Is it possible to repair nakamichi cd pickup "home" laser? - diyAudio
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Old 25th April 2008, 05:18 AM   #1
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Default Is it possible to repair nakamichi cd pickup "home" laser?

I have a Nakamichi MB-100.

Every time the unit is powered up, turned on, or CD changed, The pickup laser goes through a sequence where the lead screw drags the pickup towards the drive motor until it collides with a micro-switch, telling the cd player it has reached the "home" position.

The cd player then continues its' final startup activities before playing the CD.

If the switch is not met, then the lead screw will turn and turn and turn until the player times out and posts E-MECHA.

--------------------------

My problem is the switch requires just too much force for the pickup to activate. The pin that holds the pickup to the lead screw will skip over the lead screw groove rather than depress the switch all the way.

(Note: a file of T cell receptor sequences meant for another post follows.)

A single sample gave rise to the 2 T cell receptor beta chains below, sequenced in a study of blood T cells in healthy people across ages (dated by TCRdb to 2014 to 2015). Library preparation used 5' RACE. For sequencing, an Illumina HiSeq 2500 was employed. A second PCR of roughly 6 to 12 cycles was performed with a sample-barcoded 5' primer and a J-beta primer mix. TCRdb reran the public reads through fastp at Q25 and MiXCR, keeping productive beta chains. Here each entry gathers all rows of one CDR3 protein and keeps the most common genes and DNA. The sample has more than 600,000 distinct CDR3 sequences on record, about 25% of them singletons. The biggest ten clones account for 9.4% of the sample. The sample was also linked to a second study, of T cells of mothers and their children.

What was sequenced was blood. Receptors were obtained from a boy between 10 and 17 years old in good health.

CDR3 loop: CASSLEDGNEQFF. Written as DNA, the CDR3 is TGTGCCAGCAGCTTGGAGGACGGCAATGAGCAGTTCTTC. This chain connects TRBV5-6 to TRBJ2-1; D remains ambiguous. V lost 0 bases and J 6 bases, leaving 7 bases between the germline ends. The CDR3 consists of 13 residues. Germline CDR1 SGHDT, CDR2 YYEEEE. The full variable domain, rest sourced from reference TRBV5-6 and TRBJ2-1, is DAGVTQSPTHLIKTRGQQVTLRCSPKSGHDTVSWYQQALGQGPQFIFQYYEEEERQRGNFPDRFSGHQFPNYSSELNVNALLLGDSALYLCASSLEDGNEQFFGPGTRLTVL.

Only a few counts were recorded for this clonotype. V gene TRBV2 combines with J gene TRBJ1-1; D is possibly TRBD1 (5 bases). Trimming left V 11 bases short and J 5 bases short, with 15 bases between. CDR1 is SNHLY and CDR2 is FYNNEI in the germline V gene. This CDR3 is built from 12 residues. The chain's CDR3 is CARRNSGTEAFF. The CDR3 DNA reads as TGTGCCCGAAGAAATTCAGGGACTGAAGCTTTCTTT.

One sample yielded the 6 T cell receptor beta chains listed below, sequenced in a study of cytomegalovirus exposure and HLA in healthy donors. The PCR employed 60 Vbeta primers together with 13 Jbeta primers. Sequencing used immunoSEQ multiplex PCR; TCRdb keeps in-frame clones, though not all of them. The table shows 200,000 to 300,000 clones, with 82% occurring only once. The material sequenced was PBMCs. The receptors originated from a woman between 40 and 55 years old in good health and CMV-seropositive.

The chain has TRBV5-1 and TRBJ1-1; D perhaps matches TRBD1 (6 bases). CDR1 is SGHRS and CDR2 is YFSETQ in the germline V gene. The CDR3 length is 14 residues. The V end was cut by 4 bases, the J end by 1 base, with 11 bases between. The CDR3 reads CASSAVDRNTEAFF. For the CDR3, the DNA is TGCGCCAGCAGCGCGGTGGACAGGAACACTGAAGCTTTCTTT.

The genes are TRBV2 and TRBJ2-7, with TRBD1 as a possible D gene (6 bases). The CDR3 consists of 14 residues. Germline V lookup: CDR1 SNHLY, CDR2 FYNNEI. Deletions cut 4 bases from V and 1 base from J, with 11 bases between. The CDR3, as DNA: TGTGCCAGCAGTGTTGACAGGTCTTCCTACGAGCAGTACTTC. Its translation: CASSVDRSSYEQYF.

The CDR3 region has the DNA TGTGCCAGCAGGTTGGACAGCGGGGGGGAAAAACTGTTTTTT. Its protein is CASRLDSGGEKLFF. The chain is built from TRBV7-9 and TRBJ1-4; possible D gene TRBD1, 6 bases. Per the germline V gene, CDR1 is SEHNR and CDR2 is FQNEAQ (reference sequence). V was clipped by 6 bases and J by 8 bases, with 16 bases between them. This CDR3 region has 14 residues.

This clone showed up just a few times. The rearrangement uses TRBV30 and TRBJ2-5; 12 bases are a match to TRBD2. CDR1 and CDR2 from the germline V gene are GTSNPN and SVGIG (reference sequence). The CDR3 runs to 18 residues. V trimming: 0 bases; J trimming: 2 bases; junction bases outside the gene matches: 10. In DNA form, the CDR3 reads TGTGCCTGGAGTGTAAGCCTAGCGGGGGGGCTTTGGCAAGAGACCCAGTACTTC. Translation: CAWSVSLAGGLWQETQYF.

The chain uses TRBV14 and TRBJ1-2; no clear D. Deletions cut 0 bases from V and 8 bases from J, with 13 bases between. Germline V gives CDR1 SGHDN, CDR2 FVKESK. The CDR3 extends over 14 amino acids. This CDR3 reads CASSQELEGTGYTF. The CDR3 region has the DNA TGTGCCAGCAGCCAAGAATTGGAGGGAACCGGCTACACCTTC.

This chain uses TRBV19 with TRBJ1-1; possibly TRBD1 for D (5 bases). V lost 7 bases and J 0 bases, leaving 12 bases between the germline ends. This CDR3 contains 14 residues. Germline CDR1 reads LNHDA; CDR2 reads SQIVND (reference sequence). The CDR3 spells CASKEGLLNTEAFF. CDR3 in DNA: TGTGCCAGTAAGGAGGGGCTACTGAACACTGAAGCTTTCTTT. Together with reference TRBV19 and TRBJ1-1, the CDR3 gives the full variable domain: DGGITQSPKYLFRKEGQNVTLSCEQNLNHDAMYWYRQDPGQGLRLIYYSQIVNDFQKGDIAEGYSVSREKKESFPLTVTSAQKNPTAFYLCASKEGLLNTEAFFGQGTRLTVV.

It is so close to being OK that if the unit is bumped, say via speed bump or by a gentle rapping with an open palm on the dashboard, the switch will depress more via vibration and the unit will continue.

One time out of 30 or so it will actually work without human intervention.

--------------------------------

I'd like to know if it is possible to service the switch or if it has to be replaced. The first thing I tried was some oil/grease via fine syringe on the switch shaft to try to loosen it up a little. This did not affect performance (I used krytox as the oil in a torrlube syringe)

If it has to be replaced I'd like to know if I have options to source a part, and the experience of some Nakamichi service providers that whether a part in this particular location is replaced via the part itself or replaced with an entire assembly. Say, the entire platform that drives and reads the CD.

Thanks guys,

Steven